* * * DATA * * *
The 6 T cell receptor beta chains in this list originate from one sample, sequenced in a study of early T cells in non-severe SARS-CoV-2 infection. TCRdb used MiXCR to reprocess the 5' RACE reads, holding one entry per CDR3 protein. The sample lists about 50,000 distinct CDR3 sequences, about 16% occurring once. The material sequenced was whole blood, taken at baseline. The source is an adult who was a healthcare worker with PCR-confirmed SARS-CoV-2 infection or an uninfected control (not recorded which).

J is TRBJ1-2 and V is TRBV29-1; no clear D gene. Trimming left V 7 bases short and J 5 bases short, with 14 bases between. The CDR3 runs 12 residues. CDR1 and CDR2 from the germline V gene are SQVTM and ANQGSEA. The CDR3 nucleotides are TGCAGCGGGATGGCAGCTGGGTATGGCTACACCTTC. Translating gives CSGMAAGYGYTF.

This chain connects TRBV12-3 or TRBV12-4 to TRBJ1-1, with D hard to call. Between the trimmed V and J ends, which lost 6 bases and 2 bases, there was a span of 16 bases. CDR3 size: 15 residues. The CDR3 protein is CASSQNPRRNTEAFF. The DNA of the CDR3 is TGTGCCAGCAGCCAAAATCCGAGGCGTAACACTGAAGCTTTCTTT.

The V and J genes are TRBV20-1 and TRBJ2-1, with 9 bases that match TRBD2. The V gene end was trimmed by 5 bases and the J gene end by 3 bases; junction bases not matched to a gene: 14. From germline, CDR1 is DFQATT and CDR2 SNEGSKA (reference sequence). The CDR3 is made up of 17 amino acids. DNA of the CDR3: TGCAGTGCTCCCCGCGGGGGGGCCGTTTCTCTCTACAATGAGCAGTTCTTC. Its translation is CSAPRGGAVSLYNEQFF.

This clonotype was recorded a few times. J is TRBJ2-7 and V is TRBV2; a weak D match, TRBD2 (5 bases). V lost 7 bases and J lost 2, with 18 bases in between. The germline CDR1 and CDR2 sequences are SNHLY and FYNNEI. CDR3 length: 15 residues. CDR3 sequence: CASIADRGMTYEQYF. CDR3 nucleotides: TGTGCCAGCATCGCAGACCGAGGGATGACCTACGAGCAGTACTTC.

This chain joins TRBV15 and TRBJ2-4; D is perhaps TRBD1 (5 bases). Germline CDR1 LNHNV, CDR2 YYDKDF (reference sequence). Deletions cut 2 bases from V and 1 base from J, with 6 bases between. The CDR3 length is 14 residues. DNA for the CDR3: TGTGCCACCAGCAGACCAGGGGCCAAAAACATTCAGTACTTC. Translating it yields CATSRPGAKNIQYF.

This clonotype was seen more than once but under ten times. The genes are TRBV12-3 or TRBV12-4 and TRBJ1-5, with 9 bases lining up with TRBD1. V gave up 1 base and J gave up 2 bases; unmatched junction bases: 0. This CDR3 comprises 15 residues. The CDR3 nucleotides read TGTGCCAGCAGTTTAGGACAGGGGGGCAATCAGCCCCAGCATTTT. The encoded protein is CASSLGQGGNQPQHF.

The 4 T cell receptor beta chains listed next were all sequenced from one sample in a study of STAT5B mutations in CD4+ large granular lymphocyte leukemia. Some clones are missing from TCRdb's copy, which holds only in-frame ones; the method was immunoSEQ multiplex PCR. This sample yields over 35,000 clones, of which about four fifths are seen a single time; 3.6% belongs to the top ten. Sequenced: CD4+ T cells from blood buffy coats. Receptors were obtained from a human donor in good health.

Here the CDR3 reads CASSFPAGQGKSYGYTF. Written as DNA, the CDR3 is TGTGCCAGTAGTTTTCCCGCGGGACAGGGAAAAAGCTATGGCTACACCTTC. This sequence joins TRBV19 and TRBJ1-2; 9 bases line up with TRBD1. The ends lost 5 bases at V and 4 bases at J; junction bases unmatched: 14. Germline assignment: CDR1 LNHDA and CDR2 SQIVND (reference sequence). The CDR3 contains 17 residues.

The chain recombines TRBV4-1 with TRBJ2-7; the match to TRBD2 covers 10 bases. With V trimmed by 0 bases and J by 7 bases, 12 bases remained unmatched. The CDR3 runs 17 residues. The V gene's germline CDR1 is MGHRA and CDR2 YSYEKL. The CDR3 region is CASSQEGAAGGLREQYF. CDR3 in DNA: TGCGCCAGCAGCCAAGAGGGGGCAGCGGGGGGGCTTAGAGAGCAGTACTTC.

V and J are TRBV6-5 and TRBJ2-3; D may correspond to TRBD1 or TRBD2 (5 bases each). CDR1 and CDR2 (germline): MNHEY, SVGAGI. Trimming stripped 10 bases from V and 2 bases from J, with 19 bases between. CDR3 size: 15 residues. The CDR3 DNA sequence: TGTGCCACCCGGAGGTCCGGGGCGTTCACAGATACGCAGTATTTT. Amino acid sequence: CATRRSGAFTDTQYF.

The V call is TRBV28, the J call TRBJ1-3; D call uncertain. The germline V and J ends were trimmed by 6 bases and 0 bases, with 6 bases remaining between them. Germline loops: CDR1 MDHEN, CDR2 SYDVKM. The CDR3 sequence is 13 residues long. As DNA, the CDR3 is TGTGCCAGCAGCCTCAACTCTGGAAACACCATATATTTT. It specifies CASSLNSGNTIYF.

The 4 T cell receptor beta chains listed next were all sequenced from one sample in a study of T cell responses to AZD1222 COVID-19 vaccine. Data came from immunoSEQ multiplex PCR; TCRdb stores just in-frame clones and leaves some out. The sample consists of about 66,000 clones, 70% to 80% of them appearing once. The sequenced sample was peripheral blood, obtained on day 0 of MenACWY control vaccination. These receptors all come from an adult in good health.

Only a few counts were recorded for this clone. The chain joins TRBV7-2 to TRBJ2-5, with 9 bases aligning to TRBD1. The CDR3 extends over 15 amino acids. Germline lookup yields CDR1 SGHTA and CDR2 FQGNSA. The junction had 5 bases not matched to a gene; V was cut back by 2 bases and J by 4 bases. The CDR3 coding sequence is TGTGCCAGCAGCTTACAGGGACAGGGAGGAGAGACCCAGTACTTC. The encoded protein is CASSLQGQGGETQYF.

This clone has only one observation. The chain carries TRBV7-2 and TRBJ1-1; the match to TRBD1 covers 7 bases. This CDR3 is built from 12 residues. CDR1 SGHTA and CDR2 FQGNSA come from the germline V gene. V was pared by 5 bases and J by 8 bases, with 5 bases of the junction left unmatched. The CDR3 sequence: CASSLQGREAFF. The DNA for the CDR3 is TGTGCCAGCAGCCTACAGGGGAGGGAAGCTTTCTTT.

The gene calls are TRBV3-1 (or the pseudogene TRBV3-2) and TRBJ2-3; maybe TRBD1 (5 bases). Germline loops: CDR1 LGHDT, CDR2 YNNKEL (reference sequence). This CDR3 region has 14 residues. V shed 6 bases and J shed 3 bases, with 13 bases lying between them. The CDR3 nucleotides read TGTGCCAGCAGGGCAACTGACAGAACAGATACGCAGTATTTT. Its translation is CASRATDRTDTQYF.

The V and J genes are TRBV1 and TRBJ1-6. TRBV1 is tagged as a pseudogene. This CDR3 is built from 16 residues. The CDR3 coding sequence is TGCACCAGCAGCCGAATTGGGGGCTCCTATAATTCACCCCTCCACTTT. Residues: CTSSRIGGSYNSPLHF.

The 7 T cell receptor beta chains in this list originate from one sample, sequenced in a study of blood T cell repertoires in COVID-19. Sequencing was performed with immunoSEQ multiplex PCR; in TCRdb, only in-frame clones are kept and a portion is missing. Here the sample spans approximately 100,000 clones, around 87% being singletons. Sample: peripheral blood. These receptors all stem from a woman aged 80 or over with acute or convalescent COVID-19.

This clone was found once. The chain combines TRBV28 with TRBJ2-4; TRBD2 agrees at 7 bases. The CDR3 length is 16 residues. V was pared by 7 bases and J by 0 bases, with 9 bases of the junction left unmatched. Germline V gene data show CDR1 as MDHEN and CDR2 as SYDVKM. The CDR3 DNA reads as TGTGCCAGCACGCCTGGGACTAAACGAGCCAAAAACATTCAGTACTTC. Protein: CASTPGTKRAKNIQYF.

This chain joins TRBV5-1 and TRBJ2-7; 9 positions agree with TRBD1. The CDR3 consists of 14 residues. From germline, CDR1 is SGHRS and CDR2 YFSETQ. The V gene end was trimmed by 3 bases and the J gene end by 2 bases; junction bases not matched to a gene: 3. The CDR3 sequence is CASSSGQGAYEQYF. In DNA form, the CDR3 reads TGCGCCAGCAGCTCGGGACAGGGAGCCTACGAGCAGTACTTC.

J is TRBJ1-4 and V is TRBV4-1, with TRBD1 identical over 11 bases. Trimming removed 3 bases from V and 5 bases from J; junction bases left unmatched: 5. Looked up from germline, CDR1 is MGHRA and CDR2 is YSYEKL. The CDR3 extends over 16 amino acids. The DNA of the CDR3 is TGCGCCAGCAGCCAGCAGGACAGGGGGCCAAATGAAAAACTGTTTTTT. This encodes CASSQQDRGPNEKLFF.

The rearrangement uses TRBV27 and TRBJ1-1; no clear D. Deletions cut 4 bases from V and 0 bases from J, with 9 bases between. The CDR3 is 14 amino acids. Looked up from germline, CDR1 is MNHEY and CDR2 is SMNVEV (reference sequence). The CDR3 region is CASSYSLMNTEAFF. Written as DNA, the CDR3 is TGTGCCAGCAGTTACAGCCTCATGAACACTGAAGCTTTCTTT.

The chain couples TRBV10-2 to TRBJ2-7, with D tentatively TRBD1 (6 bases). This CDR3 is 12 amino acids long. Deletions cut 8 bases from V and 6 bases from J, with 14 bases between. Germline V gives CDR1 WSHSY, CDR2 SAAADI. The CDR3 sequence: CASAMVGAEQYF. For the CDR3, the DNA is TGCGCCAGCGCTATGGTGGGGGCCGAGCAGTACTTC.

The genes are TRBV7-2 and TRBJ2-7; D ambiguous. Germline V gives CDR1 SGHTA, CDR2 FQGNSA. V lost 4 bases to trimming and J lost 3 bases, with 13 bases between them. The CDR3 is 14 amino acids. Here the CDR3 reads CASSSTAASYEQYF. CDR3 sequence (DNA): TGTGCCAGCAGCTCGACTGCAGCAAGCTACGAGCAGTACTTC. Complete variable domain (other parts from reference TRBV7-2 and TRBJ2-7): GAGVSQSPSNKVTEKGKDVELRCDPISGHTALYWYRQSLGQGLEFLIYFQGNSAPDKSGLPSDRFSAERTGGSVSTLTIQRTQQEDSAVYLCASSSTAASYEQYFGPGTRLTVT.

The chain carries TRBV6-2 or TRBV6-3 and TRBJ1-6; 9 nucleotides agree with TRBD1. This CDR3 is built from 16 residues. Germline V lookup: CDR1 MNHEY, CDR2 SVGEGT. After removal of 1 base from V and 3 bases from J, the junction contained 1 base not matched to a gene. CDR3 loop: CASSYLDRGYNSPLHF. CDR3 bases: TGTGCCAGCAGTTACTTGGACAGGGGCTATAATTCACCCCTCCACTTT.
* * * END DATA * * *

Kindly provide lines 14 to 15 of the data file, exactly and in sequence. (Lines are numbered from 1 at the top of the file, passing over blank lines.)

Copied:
Only a few counts were recorded for this clone. The chain joins TRBV7-2 to TRBJ2-5, with 9 bases aligning to TRBD1. The CDR3 extends over 15 amino acids. Germline lookup yields CDR1 SGHTA and CDR2 FQGNSA. The junction had 5 bases not matched to a gene; V was cut back by 2 bases and J by 4 bases. The CDR3 coding sequence is TGTGCCAGCAGCTTACAGGGACAGGGAGGAGAGACCCAGTACTTC. The encoded protein is CASSLQGQGGETQYF.

This clone has only one observation. The chain carries TRBV7-2 and TRBJ1-1; the match to TRBD1 covers 7 bases. This CDR3 is built from 12 residues. CDR1 SGHTA and CDR2 FQGNSA come from the germline V gene. V was pared by 5 bases and J by 8 bases, with 5 bases of the junction left unmatched. The CDR3 sequence: CASSLQGREAFF. The DNA for the CDR3 is TGTGCCAGCAGCCTACAGGGGAGGGAAGCTTTCTTT.